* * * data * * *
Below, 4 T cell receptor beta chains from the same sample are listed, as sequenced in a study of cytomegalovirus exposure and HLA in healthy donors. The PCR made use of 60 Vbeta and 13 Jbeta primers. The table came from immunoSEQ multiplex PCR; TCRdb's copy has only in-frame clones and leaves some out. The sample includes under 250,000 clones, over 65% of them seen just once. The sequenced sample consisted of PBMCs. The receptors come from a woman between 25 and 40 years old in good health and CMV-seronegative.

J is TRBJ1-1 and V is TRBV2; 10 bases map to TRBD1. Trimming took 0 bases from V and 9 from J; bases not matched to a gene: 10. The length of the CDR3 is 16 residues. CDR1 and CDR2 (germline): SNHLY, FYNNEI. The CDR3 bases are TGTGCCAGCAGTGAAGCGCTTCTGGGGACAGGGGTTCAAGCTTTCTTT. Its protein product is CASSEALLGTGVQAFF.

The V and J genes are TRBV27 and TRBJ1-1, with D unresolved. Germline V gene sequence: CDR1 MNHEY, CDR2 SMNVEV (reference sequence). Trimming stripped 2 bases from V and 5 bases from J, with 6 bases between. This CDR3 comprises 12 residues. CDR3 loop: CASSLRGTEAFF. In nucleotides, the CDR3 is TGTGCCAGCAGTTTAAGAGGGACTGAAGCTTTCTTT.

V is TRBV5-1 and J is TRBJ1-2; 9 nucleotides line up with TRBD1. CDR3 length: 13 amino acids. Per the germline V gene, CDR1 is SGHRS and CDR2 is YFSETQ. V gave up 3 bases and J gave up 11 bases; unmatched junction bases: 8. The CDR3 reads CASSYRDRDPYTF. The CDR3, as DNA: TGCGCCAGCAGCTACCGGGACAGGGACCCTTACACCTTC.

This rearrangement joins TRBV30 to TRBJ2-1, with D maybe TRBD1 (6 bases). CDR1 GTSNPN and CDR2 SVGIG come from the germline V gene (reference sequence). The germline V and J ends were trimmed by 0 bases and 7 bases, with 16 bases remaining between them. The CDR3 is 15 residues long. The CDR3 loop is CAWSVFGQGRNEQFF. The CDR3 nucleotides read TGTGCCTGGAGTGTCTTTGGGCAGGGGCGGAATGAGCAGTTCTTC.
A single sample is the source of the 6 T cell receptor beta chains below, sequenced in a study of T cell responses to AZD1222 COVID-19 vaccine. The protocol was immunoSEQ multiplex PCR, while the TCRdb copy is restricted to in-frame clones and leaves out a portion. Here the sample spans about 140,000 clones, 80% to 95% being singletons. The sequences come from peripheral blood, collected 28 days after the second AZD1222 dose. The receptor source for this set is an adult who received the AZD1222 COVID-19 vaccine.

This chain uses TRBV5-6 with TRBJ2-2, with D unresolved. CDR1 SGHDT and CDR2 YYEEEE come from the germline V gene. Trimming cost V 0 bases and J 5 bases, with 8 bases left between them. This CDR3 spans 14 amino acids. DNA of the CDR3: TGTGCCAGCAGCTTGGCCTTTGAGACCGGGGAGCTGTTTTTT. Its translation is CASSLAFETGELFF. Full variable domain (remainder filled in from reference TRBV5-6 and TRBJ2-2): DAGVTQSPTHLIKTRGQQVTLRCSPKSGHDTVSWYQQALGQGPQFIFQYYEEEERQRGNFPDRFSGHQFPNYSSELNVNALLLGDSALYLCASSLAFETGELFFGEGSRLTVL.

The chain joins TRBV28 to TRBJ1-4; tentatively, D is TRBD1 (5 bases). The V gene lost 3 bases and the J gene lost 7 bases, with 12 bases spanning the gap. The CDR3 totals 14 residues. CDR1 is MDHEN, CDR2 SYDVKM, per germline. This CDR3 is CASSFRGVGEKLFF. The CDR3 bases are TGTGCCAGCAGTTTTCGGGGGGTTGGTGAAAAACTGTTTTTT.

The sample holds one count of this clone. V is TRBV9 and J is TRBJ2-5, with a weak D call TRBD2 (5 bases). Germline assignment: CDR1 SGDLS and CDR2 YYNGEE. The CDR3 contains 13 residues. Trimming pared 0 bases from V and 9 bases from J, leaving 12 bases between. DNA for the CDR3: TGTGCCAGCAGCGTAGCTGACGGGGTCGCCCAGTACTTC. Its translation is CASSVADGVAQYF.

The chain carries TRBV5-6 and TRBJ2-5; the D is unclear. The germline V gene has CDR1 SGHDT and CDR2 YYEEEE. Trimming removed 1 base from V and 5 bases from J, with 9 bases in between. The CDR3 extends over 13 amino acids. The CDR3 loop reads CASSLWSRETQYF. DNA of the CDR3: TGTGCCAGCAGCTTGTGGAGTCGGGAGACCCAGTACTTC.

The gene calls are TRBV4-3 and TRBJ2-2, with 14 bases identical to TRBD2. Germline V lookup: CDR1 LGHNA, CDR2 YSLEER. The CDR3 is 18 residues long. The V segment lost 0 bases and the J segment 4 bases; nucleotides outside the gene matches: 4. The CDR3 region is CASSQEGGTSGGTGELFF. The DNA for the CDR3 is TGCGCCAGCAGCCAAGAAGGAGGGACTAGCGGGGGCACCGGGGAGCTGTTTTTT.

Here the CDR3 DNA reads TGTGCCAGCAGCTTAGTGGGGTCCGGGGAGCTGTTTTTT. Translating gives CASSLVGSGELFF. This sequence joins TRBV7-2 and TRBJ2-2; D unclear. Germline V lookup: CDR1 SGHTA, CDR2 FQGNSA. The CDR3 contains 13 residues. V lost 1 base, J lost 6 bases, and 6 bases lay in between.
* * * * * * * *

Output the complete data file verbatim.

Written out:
Below, 4 T cell receptor beta chains from the same sample are listed, as sequenced in a study of cytomegalovirus exposure and HLA in healthy donors. The PCR made use of 60 Vbeta and 13 Jbeta primers. The table came from immunoSEQ multiplex PCR; TCRdb's copy has only in-frame clones and leaves some out. The sample includes under 250,000 clones, over 65% of them seen just once. The sequenced sample consisted of PBMCs. The receptors come from a woman between 25 and 40 years old in good health and CMV-seronegative.

J is TRBJ1-1 and V is TRBV2; 10 bases map to TRBD1. Trimming took 0 bases from V and 9 from J; bases not matched to a gene: 10. The length of the CDR3 is 16 residues. CDR1 and CDR2 (germline): SNHLY, FYNNEI. The CDR3 bases are TGTGCCAGCAGTGAAGCGCTTCTGGGGACAGGGGTTCAAGCTTTCTTT. Its protein product is CASSEALLGTGVQAFF.

The V and J genes are TRBV27 and TRBJ1-1, with D unresolved. Germline V gene sequence: CDR1 MNHEY, CDR2 SMNVEV (reference sequence). Trimming stripped 2 bases from V and 5 bases from J, with 6 bases between. This CDR3 comprises 12 residues. CDR3 loop: CASSLRGTEAFF. In nucleotides, the CDR3 is TGTGCCAGCAGTTTAAGAGGGACTGAAGCTTTCTTT.

V is TRBV5-1 and J is TRBJ1-2; 9 nucleotides line up with TRBD1. CDR3 length: 13 amino acids. Per the germline V gene, CDR1 is SGHRS and CDR2 is YFSETQ. V gave up 3 bases and J gave up 11 bases; unmatched junction bases: 8. The CDR3 reads CASSYRDRDPYTF. The CDR3, as DNA: TGCGCCAGCAGCTACCGGGACAGGGACCCTTACACCTTC.

This rearrangement joins TRBV30 to TRBJ2-1, with D maybe TRBD1 (6 bases). CDR1 GTSNPN and CDR2 SVGIG come from the germline V gene (reference sequence). The germline V and J ends were trimmed by 0 bases and 7 bases, with 16 bases remaining between them. The CDR3 is 15 residues long. The CDR3 loop is CAWSVFGQGRNEQFF. The CDR3 nucleotides read TGTGCCTGGAGTGTCTTTGGGCAGGGGCGGAATGAGCAGTTCTTC.
A single sample is the source of the 6 T cell receptor beta chains below, sequenced in a study of T cell responses to AZD1222 COVID-19 vaccine. The protocol was immunoSEQ multiplex PCR, while the TCRdb copy is restricted to in-frame clones and leaves out a portion. Here the sample spans about 140,000 clones, 80% to 95% being singletons. The sequences come from peripheral blood, collected 28 days after the second AZD1222 dose. The receptor source for this set is an adult who received the AZD1222 COVID-19 vaccine.

This chain uses TRBV5-6 with TRBJ2-2, with D unresolved. CDR1 SGHDT and CDR2 YYEEEE come from the germline V gene. Trimming cost V 0 bases and J 5 bases, with 8 bases left between them. This CDR3 spans 14 amino acids. DNA of the CDR3: TGTGCCAGCAGCTTGGCCTTTGAGACCGGGGAGCTGTTTTTT. Its translation is CASSLAFETGELFF. Full variable domain (remainder filled in from reference TRBV5-6 and TRBJ2-2): DAGVTQSPTHLIKTRGQQVTLRCSPKSGHDTVSWYQQALGQGPQFIFQYYEEEERQRGNFPDRFSGHQFPNYSSELNVNALLLGDSALYLCASSLAFETGELFFGEGSRLTVL.

The chain joins TRBV28 to TRBJ1-4; tentatively, D is TRBD1 (5 bases). The V gene lost 3 bases and the J gene lost 7 bases, with 12 bases spanning the gap. The CDR3 totals 14 residues. CDR1 is MDHEN, CDR2 SYDVKM, per germline. This CDR3 is CASSFRGVGEKLFF. The CDR3 bases are TGTGCCAGCAGTTTTCGGGGGGTTGGTGAAAAACTGTTTTTT.

The sample holds one count of this clone. V is TRBV9 and J is TRBJ2-5, with a weak D call TRBD2 (5 bases). Germline assignment: CDR1 SGDLS and CDR2 YYNGEE. The CDR3 contains 13 residues. Trimming pared 0 bases from V and 9 bases from J, leaving 12 bases between. DNA for the CDR3: TGTGCCAGCAGCGTAGCTGACGGGGTCGCCCAGTACTTC. Its translation is CASSVADGVAQYF.

The chain carries TRBV5-6 and TRBJ2-5; the D is unclear. The germline V gene has CDR1 SGHDT and CDR2 YYEEEE. Trimming removed 1 base from V and 5 bases from J, with 9 bases in between. The CDR3 extends over 13 amino acids. The CDR3 loop reads CASSLWSRETQYF. DNA of the CDR3: TGTGCCAGCAGCTTGTGGAGTCGGGAGACCCAGTACTTC.

The gene calls are TRBV4-3 and TRBJ2-2, with 14 bases identical to TRBD2. Germline V lookup: CDR1 LGHNA, CDR2 YSLEER. The CDR3 is 18 residues long. The V segment lost 0 bases and the J segment 4 bases; nucleotides outside the gene matches: 4. The CDR3 region is CASSQEGGTSGGTGELFF. The DNA for the CDR3 is TGCGCCAGCAGCCAAGAAGGAGGGACTAGCGGGGGCACCGGGGAGCTGTTTTTT.

Here the CDR3 DNA reads TGTGCCAGCAGCTTAGTGGGGTCCGGGGAGCTGTTTTTT. Translating gives CASSLVGSGELFF. This sequence joins TRBV7-2 and TRBJ2-2; D unclear. Germline V lookup: CDR1 SGHTA, CDR2 FQGNSA. The CDR3 contains 13 residues. V lost 1 base, J lost 6 bases, and 6 bases lay in between.